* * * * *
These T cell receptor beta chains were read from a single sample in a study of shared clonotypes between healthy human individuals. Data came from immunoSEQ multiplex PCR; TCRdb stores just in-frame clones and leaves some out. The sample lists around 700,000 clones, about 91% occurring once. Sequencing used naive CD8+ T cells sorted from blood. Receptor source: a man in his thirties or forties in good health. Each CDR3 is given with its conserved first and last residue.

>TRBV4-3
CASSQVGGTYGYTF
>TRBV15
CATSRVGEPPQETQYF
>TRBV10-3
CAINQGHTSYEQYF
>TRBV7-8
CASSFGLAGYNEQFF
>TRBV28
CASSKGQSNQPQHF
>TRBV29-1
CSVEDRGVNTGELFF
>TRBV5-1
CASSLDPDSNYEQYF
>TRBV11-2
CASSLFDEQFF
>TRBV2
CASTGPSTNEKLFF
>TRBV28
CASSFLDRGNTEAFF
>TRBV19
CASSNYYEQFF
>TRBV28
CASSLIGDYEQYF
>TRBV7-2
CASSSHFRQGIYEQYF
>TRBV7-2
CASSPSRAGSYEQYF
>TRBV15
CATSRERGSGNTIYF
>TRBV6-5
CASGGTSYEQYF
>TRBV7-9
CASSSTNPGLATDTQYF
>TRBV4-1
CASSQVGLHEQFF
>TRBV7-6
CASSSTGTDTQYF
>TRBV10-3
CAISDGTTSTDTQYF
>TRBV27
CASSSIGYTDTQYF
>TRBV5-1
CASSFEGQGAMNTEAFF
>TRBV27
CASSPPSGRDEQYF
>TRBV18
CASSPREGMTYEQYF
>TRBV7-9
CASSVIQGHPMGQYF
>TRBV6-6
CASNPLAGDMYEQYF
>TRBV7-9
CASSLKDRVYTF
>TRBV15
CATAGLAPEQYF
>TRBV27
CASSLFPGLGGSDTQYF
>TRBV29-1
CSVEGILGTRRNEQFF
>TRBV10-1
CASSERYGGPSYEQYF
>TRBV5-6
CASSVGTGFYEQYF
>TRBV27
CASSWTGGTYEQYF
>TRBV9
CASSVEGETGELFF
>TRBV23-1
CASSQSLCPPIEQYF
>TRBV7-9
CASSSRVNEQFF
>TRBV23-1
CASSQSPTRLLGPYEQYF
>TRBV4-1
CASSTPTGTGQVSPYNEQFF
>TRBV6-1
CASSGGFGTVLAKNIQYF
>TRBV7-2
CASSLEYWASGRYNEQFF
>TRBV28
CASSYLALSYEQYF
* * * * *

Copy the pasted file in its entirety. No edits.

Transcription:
These T cell receptor beta chains were read from a single sample in a study of shared clonotypes between healthy human individuals. Data came from immunoSEQ multiplex PCR; TCRdb stores just in-frame clones and leaves some out. The sample lists around 700,000 clones, about 91% occurring once. Sequencing used naive CD8+ T cells sorted from blood. Receptor source: a man in his thirties or forties in good health. Each CDR3 is given with its conserved first and last residue.

>TRBV4-3
CASSQVGGTYGYTF
>TRBV15
CATSRVGEPPQETQYF
>TRBV10-3
CAINQGHTSYEQYF
>TRBV7-8
CASSFGLAGYNEQFF
>TRBV28
CASSKGQSNQPQHF
>TRBV29-1
CSVEDRGVNTGELFF
>TRBV5-1
CASSLDPDSNYEQYF
>TRBV11-2
CASSLFDEQFF
>TRBV2
CASTGPSTNEKLFF
>TRBV28
CASSFLDRGNTEAFF
>TRBV19
CASSNYYEQFF
>TRBV28
CASSLIGDYEQYF
>TRBV7-2
CASSSHFRQGIYEQYF
>TRBV7-2
CASSPSRAGSYEQYF
>TRBV15
CATSRERGSGNTIYF
>TRBV6-5
CASGGTSYEQYF
>TRBV7-9
CASSSTNPGLATDTQYF
>TRBV4-1
CASSQVGLHEQFF
>TRBV7-6
CASSSTGTDTQYF
>TRBV10-3
CAISDGTTSTDTQYF
>TRBV27
CASSSIGYTDTQYF
>TRBV5-1
CASSFEGQGAMNTEAFF
>TRBV27
CASSPPSGRDEQYF
>TRBV18
CASSPREGMTYEQYF
>TRBV7-9
CASSVIQGHPMGQYF
>TRBV6-6
CASNPLAGDMYEQYF
>TRBV7-9
CASSLKDRVYTF
>TRBV15
CATAGLAPEQYF
>TRBV27
CASSLFPGLGGSDTQYF
>TRBV29-1
CSVEGILGTRRNEQFF
>TRBV10-1
CASSERYGGPSYEQYF
>TRBV5-6
CASSVGTGFYEQYF
>TRBV27
CASSWTGGTYEQYF
>TRBV9
CASSVEGETGELFF
>TRBV23-1
CASSQSLCPPIEQYF
>TRBV7-9
CASSSRVNEQFF
>TRBV23-1
CASSQSPTRLLGPYEQYF
>TRBV4-1
CASSTPTGTGQVSPYNEQFF
>TRBV6-1
CASSGGFGTVLAKNIQYF
>TRBV7-2
CASSLEYWASGRYNEQFF
>TRBV28
CASSYLALSYEQYF